Wednesday, August 13, 2008

Thailand - Land of Smiles, Shrines & Stalemate

I found myself in Bangkok for two days this week for some planning meetings. I've always enjoyed coming to Thailand, and I've found most Thais I've met friendly and hospitable. The tagline "Thailand - Land of Smiles" holds true ... for me anyway.

Stayed at the Grand Hyatt Erawan, as I normally try to do. I like the Grand Hyatt, which is on Ratchadamri Road in central Bangkok. Very comfortable and conveniently located, near the shopping areas (not that I had much spare time to visit them) as well as our Thailand office.

There's a prominent Hindu shrine at the road crossing, next to the hotel. The Erawan Shrine, dedicated to the Hindu god Brahma and Erawan, his (three-headed) elephant, is extremely popular, drawing a constant stream of devout worshippers every day. They come to burn incense, offer up coloured garlands and pray. Sometimes there are traditional dance performances to honour the deity.

There are a couple of interesting stories about the Erawan area. The Erawan Shrine was actually built, at the advice of an astrologer, after several workers lost their lives in mysterious accidents during the construction of the Erawan Hotel in the mid 50's. It seemed the hotel project had plenty of problems.Besides the worker casualties, it was also beset by cost over-runs as well as loss of building materials. Once the shrine was constructed, no further accidents occurred.

A more recent incident happened in 2006 when a Thai man, later said to be mentally unstable, used a hammer to smash the hollow statue of Brahma into bits. The crowd of worshippers, once having gotten over the initial shock, descended on him and basically battered him to death. I'm not sure how many people (if any) were eventually charged. A new Brahma statue was completed and installed two months later.

Thailand is still going through much political uncertainty. It has been almost two years since the bloodless military coup which led to the ousting of Prime Minister Thaksin Shinawatra in September 2006. Soon afterwards, his Thai Rak Thai (TRT) party was dissolved, and 111 executive members from the party were banned from holding political office for five years. At the national elections in December 2007, the newly formed People's Power Party (PPP) won with a comfortable majority, and its leader Samak Sundaravej became Prime Minister. Critics cried foul saying that the PPP was just TRT under a new name and that PPP supporters were merely Thaksin supporters. Nonetheless the PPP together with a few minor parties formed the ruling coalition. Things have not been easy. The PPP continued to be pressured by the opposition Democrat Party. Some PPP politicians were charged for corruption. The abilities of the leadership have been called into question, with derogatory references to a "second tier" Cabinet. There's even a border dispute with neighbouring Cambodia over an ancient temple.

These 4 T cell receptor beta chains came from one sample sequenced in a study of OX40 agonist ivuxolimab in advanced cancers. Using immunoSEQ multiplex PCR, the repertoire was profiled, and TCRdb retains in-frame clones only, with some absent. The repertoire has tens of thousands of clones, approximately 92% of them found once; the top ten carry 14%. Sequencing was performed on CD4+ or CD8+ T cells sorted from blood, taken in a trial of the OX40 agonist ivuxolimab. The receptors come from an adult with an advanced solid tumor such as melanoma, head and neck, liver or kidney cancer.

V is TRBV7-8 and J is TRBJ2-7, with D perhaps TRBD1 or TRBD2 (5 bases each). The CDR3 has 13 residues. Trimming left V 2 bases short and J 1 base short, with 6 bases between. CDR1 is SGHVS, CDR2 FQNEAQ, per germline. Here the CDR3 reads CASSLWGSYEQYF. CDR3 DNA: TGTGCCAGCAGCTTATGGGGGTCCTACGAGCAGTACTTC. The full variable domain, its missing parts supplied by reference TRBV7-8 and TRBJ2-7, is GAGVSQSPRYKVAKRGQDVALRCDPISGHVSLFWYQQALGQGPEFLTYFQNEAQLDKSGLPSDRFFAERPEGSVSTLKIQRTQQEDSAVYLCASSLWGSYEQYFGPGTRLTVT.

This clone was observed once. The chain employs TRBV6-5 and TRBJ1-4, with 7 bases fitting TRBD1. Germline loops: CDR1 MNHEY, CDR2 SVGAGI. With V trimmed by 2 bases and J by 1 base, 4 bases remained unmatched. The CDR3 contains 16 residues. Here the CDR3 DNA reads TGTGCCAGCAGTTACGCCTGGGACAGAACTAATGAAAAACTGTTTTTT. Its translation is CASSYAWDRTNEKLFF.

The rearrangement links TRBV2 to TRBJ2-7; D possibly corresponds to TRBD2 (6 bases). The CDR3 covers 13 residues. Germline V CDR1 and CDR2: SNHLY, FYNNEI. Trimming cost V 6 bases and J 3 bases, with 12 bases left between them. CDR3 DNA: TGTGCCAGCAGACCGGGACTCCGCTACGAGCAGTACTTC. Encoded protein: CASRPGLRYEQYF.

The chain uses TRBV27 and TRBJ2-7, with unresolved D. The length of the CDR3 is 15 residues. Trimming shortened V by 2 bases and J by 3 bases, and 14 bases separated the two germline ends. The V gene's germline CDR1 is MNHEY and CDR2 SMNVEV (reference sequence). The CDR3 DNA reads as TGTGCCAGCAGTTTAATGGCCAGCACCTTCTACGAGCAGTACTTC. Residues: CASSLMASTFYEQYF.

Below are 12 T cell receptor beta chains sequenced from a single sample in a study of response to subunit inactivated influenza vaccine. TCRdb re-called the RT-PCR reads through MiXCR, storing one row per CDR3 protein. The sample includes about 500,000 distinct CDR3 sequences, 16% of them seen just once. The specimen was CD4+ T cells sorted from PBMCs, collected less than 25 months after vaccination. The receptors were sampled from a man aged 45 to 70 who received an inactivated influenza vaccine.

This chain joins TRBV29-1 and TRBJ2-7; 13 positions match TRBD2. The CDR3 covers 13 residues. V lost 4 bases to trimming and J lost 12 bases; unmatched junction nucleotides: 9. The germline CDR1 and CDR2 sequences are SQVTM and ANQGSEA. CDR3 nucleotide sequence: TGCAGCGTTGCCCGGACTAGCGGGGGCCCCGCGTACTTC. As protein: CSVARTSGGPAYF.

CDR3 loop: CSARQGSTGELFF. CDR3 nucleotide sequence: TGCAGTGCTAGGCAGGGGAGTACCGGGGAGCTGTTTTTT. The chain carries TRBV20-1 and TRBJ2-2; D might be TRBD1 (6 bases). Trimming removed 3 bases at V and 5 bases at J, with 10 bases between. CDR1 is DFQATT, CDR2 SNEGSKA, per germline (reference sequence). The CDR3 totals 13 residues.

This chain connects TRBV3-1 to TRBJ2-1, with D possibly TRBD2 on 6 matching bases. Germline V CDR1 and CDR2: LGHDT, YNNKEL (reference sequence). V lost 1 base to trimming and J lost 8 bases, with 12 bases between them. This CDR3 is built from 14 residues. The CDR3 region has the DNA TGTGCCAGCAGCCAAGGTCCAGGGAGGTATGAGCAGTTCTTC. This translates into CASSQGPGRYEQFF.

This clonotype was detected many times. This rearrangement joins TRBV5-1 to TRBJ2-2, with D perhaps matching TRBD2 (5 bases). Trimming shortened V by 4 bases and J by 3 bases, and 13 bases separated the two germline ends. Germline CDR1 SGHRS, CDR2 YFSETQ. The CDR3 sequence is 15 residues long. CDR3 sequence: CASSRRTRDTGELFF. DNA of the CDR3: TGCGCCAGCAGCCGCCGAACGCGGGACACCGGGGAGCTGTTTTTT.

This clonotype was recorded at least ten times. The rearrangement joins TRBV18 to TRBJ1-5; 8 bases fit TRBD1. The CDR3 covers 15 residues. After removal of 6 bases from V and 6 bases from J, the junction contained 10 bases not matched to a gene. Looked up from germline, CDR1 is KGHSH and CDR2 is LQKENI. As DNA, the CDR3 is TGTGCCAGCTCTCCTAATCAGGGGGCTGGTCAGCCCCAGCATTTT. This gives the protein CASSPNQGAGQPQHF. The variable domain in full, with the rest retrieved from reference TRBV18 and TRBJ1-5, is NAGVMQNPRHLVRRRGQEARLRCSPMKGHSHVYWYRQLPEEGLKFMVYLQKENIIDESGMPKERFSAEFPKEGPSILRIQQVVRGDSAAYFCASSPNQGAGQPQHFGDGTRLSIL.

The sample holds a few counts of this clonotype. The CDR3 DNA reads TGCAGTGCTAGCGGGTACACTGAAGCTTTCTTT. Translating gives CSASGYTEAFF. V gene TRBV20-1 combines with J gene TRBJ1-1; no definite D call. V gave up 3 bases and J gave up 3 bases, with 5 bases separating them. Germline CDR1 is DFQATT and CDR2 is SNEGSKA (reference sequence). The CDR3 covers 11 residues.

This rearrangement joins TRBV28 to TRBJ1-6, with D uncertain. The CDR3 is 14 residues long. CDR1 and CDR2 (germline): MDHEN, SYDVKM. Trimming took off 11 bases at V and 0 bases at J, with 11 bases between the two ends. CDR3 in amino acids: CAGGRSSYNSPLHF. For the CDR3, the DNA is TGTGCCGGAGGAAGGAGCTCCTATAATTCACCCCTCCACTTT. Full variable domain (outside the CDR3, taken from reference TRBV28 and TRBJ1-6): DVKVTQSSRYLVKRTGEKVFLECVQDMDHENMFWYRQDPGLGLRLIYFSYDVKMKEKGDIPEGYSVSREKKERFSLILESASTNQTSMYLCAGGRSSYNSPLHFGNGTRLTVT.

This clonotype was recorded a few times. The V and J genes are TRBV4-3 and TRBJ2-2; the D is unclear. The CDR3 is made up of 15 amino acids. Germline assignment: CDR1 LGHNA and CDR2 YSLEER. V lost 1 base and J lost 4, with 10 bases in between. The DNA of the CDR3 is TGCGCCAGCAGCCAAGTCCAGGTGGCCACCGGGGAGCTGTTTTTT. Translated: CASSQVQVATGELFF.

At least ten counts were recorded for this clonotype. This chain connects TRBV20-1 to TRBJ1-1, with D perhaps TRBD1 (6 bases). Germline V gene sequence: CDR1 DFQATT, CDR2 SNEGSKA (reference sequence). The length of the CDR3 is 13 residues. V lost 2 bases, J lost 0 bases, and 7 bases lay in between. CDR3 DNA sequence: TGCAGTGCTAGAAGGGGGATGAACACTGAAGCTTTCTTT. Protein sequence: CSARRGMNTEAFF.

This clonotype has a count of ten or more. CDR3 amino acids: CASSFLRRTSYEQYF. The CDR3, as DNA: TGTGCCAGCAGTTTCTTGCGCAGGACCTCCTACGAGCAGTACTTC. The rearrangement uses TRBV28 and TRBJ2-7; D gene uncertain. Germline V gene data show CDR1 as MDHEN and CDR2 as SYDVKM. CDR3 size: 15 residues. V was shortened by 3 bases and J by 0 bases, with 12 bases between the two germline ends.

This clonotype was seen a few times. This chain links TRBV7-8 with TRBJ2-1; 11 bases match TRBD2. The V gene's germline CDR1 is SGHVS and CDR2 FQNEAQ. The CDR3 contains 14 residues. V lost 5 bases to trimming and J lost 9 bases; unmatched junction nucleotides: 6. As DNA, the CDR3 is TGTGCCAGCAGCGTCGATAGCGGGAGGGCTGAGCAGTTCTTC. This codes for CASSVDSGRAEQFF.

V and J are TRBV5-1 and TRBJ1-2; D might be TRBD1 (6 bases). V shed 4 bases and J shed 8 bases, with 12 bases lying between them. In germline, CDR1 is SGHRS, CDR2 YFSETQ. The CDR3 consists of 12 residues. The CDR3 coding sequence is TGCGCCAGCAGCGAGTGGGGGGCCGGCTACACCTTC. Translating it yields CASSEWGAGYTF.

All throughout this period, Thaksin and his family have been constantly in the limelight. After more than a year of self-imposed exile in London, where he seemed to have a good time - he even bought football club Manchester City (which obviously got him a lot of media coverage by the football-crazy Thais) - he and his wife voluntarily returned to Bangkok. Charges of corruption and abuse of power were brought against him and his wife, Pojaman. Soon after the latter was sentenced to a jail term (although it is under appeal), Thaksin and wife apparently decided to slip away (after attending the Olympics opening ceremony in Beijing) back to London. The headlines in yesterday's "The Nation" newspaper said it all: "Thaksin Must Face Justice: Democrat". Moves have been initiated to seize his considerable assets and to try to get him extradited back to Thailand.

Yes indeed, Thailand is facing much political uncertainty. There's no clear light at the end of this murky political tunnel. So many things seem to be going wrong. And this political stalemate seems to have all stumped for breakthrough solutions. Perhaps a new shrine is called for. It worked for the Erawan Hotel. Perhaps it will work again for the Kingdom of Thailand.

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